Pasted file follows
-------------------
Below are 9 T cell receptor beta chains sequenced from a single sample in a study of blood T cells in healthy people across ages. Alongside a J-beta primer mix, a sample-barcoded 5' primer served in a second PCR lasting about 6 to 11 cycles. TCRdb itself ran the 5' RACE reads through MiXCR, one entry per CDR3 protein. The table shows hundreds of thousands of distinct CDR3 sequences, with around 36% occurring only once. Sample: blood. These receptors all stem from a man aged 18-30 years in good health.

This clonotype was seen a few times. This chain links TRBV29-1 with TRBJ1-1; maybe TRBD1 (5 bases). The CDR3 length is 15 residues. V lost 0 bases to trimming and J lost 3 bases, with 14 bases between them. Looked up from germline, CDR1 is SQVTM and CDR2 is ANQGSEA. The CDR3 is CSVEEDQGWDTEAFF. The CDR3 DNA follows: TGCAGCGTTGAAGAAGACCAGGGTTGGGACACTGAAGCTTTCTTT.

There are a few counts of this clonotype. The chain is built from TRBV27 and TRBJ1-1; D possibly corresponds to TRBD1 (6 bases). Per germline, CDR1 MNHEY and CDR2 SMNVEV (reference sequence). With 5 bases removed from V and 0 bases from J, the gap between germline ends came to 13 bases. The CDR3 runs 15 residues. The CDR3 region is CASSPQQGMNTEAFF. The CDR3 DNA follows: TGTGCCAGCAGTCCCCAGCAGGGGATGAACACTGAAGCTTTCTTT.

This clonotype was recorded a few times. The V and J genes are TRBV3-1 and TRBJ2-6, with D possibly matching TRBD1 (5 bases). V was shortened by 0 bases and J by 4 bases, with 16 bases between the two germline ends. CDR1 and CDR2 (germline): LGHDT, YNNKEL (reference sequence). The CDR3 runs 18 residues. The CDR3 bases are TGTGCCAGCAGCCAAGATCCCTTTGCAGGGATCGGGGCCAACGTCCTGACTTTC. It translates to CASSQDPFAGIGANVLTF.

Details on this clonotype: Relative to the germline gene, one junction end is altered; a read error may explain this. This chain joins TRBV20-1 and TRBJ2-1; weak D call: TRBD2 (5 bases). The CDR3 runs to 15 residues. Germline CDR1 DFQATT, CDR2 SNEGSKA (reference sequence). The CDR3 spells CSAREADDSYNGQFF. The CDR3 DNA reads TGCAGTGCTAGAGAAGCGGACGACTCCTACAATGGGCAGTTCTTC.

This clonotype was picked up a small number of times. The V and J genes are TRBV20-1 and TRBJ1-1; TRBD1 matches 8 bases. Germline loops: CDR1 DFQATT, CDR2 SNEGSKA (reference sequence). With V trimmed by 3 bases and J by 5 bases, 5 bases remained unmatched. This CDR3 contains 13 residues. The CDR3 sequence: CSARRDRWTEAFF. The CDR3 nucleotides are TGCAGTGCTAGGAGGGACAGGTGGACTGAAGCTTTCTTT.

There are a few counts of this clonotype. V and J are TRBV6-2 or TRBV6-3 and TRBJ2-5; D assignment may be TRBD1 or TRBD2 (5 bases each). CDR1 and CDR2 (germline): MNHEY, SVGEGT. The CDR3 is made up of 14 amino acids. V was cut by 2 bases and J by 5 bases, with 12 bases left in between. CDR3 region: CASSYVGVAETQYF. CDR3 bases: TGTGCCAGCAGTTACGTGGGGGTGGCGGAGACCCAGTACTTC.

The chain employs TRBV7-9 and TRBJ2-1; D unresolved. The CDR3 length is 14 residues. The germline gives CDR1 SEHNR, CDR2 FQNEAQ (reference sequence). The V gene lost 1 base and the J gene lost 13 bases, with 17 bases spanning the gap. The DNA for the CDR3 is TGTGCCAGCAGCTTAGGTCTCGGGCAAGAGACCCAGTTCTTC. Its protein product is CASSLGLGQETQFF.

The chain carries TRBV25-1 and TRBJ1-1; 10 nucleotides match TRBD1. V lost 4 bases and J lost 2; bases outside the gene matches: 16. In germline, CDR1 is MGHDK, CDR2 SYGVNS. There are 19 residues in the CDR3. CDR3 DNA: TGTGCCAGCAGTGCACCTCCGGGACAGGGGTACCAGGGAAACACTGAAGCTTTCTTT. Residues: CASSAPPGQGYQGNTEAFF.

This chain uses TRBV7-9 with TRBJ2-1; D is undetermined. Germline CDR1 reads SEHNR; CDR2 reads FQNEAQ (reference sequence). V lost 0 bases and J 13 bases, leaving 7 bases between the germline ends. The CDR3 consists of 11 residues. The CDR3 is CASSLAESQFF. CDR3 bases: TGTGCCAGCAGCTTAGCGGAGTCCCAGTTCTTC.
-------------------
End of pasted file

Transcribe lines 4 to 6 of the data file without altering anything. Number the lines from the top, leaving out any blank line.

This clonotype was recorded a few times. The V and J genes are TRBV3-1 and TRBJ2-6, with D possibly matching TRBD1 (5 bases). V was shortened by 0 bases and J by 4 bases, with 16 bases between the two germline ends. CDR1 and CDR2 (germline): LGHDT, YNNKEL (reference sequence). The CDR3 runs 18 residues. The CDR3 bases are TGTGCCAGCAGCCAAGATCCCTTTGCAGGGATCGGGGCCAACGTCCTGACTTTC. It translates to CASSQDPFAGIGANVLTF.

Details on this clonotype: Relative to the germline gene, one junction end is altered; a read error may explain this. This chain joins TRBV20-1 and TRBJ2-1; weak D call: TRBD2 (5 bases). The CDR3 runs to 15 residues. Germline CDR1 DFQATT, CDR2 SNEGSKA (reference sequence). The CDR3 spells CSAREADDSYNGQFF. The CDR3 DNA reads TGCAGTGCTAGAGAAGCGGACGACTCCTACAATGGGCAGTTCTTC.

This clonotype was picked up a small number of times. The V and J genes are TRBV20-1 and TRBJ1-1; TRBD1 matches 8 bases. Germline loops: CDR1 DFQATT, CDR2 SNEGSKA (reference sequence). With V trimmed by 3 bases and J by 5 bases, 5 bases remained unmatched. This CDR3 contains 13 residues. The CDR3 sequence: CSARRDRWTEAFF. The CDR3 nucleotides are TGCAGTGCTAGGAGGGACAGGTGGACTGAAGCTTTCTTT.